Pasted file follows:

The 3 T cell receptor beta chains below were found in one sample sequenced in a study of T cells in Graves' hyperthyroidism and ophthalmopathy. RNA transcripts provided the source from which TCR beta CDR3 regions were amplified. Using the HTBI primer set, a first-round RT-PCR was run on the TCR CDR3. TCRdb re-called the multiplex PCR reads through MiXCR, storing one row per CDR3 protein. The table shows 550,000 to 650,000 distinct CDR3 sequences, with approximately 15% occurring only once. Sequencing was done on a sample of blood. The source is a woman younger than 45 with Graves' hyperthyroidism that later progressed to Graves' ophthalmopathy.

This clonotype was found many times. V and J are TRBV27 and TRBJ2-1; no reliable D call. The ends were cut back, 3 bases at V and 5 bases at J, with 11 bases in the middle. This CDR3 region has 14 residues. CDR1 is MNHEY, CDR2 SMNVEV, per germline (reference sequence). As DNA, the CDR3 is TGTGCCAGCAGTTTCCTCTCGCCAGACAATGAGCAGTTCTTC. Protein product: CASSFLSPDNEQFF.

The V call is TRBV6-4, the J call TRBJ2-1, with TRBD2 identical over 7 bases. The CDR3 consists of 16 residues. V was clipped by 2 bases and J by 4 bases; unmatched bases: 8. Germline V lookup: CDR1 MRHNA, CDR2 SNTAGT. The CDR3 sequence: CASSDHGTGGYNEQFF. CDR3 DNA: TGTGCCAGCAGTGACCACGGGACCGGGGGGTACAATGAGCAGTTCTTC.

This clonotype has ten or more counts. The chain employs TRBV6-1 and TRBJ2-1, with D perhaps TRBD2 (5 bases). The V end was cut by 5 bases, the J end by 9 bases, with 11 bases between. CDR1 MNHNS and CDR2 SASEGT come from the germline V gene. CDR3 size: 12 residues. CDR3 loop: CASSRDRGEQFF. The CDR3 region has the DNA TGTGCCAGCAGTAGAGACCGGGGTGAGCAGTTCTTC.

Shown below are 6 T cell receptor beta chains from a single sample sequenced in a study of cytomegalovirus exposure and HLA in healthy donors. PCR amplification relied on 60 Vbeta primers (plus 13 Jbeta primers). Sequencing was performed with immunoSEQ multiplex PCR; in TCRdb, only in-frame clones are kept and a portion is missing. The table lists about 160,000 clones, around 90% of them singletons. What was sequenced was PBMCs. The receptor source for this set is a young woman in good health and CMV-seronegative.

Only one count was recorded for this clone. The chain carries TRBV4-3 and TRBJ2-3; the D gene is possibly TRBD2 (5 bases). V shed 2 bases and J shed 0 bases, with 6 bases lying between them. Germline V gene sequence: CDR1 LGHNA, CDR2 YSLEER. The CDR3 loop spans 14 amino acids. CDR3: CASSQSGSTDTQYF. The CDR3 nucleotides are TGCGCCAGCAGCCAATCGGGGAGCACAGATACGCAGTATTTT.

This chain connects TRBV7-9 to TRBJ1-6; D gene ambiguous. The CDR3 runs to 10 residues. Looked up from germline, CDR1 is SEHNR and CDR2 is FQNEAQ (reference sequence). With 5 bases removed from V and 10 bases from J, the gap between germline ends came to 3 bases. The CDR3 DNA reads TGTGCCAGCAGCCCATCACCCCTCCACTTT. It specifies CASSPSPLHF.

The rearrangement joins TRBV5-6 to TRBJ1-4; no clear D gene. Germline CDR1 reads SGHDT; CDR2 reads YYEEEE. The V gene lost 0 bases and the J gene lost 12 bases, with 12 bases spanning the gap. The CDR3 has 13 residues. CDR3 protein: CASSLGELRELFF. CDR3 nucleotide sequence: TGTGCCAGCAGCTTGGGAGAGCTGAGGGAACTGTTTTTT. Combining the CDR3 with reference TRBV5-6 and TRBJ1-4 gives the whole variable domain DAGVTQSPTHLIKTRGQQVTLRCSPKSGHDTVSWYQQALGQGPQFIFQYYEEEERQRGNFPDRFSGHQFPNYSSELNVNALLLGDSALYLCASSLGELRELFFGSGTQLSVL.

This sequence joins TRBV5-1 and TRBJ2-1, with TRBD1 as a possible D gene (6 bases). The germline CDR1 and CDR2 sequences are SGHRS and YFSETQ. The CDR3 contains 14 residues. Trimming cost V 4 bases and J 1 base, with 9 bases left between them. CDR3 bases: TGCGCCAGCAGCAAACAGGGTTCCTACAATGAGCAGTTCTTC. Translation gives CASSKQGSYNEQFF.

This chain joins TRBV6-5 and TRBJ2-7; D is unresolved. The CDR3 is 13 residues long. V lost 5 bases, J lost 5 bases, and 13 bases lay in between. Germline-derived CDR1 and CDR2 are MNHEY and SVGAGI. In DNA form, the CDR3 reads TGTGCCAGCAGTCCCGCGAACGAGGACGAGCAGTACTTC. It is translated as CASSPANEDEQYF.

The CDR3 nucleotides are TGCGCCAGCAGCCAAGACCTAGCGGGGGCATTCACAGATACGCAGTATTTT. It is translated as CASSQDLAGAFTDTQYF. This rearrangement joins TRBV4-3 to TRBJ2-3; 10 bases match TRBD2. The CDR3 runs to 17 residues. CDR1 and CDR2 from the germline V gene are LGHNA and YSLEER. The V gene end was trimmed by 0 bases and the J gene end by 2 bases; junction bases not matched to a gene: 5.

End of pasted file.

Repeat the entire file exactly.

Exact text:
The 3 T cell receptor beta chains below were found in one sample sequenced in a study of T cells in Graves' hyperthyroidism and ophthalmopathy. RNA transcripts provided the source from which TCR beta CDR3 regions were amplified. Using the HTBI primer set, a first-round RT-PCR was run on the TCR CDR3. TCRdb re-called the multiplex PCR reads through MiXCR, storing one row per CDR3 protein. The table shows 550,000 to 650,000 distinct CDR3 sequences, with approximately 15% occurring only once. Sequencing was done on a sample of blood. The source is a woman younger than 45 with Graves' hyperthyroidism that later progressed to Graves' ophthalmopathy.

This clonotype was found many times. V and J are TRBV27 and TRBJ2-1; no reliable D call. The ends were cut back, 3 bases at V and 5 bases at J, with 11 bases in the middle. This CDR3 region has 14 residues. CDR1 is MNHEY, CDR2 SMNVEV, per germline (reference sequence). As DNA, the CDR3 is TGTGCCAGCAGTTTCCTCTCGCCAGACAATGAGCAGTTCTTC. Protein product: CASSFLSPDNEQFF.

The V call is TRBV6-4, the J call TRBJ2-1, with TRBD2 identical over 7 bases. The CDR3 consists of 16 residues. V was clipped by 2 bases and J by 4 bases; unmatched bases: 8. Germline V lookup: CDR1 MRHNA, CDR2 SNTAGT. The CDR3 sequence: CASSDHGTGGYNEQFF. CDR3 DNA: TGTGCCAGCAGTGACCACGGGACCGGGGGGTACAATGAGCAGTTCTTC.

This clonotype has ten or more counts. The chain employs TRBV6-1 and TRBJ2-1, with D perhaps TRBD2 (5 bases). The V end was cut by 5 bases, the J end by 9 bases, with 11 bases between. CDR1 MNHNS and CDR2 SASEGT come from the germline V gene. CDR3 size: 12 residues. CDR3 loop: CASSRDRGEQFF. The CDR3 region has the DNA TGTGCCAGCAGTAGAGACCGGGGTGAGCAGTTCTTC.

Shown below are 6 T cell receptor beta chains from a single sample sequenced in a study of cytomegalovirus exposure and HLA in healthy donors. PCR amplification relied on 60 Vbeta primers (plus 13 Jbeta primers). Sequencing was performed with immunoSEQ multiplex PCR; in TCRdb, only in-frame clones are kept and a portion is missing. The table lists about 160,000 clones, around 90% of them singletons. What was sequenced was PBMCs. The receptor source for this set is a young woman in good health and CMV-seronegative.

Only one count was recorded for this clone. The chain carries TRBV4-3 and TRBJ2-3; the D gene is possibly TRBD2 (5 bases). V shed 2 bases and J shed 0 bases, with 6 bases lying between them. Germline V gene sequence: CDR1 LGHNA, CDR2 YSLEER. The CDR3 loop spans 14 amino acids. CDR3: CASSQSGSTDTQYF. The CDR3 nucleotides are TGCGCCAGCAGCCAATCGGGGAGCACAGATACGCAGTATTTT.

This chain connects TRBV7-9 to TRBJ1-6; D gene ambiguous. The CDR3 runs to 10 residues. Looked up from germline, CDR1 is SEHNR and CDR2 is FQNEAQ (reference sequence). With 5 bases removed from V and 10 bases from J, the gap between germline ends came to 3 bases. The CDR3 DNA reads TGTGCCAGCAGCCCATCACCCCTCCACTTT. It specifies CASSPSPLHF.

The rearrangement joins TRBV5-6 to TRBJ1-4; no clear D gene. Germline CDR1 reads SGHDT; CDR2 reads YYEEEE. The V gene lost 0 bases and the J gene lost 12 bases, with 12 bases spanning the gap. The CDR3 has 13 residues. CDR3 protein: CASSLGELRELFF. CDR3 nucleotide sequence: TGTGCCAGCAGCTTGGGAGAGCTGAGGGAACTGTTTTTT. Combining the CDR3 with reference TRBV5-6 and TRBJ1-4 gives the whole variable domain DAGVTQSPTHLIKTRGQQVTLRCSPKSGHDTVSWYQQALGQGPQFIFQYYEEEERQRGNFPDRFSGHQFPNYSSELNVNALLLGDSALYLCASSLGELRELFFGSGTQLSVL.

This sequence joins TRBV5-1 and TRBJ2-1, with TRBD1 as a possible D gene (6 bases). The germline CDR1 and CDR2 sequences are SGHRS and YFSETQ. The CDR3 contains 14 residues. Trimming cost V 4 bases and J 1 base, with 9 bases left between them. CDR3 bases: TGCGCCAGCAGCAAACAGGGTTCCTACAATGAGCAGTTCTTC. Translation gives CASSKQGSYNEQFF.

This chain joins TRBV6-5 and TRBJ2-7; D is unresolved. The CDR3 is 13 residues long. V lost 5 bases, J lost 5 bases, and 13 bases lay in between. Germline-derived CDR1 and CDR2 are MNHEY and SVGAGI. In DNA form, the CDR3 reads TGTGCCAGCAGTCCCGCGAACGAGGACGAGCAGTACTTC. It is translated as CASSPANEDEQYF.

The CDR3 nucleotides are TGCGCCAGCAGCCAAGACCTAGCGGGGGCATTCACAGATACGCAGTATTTT. It is translated as CASSQDLAGAFTDTQYF. This rearrangement joins TRBV4-3 to TRBJ2-3; 10 bases match TRBD2. The CDR3 runs to 17 residues. CDR1 and CDR2 from the germline V gene are LGHNA and YSLEER. The V gene end was trimmed by 0 bases and the J gene end by 2 bases; junction bases not matched to a gene: 5.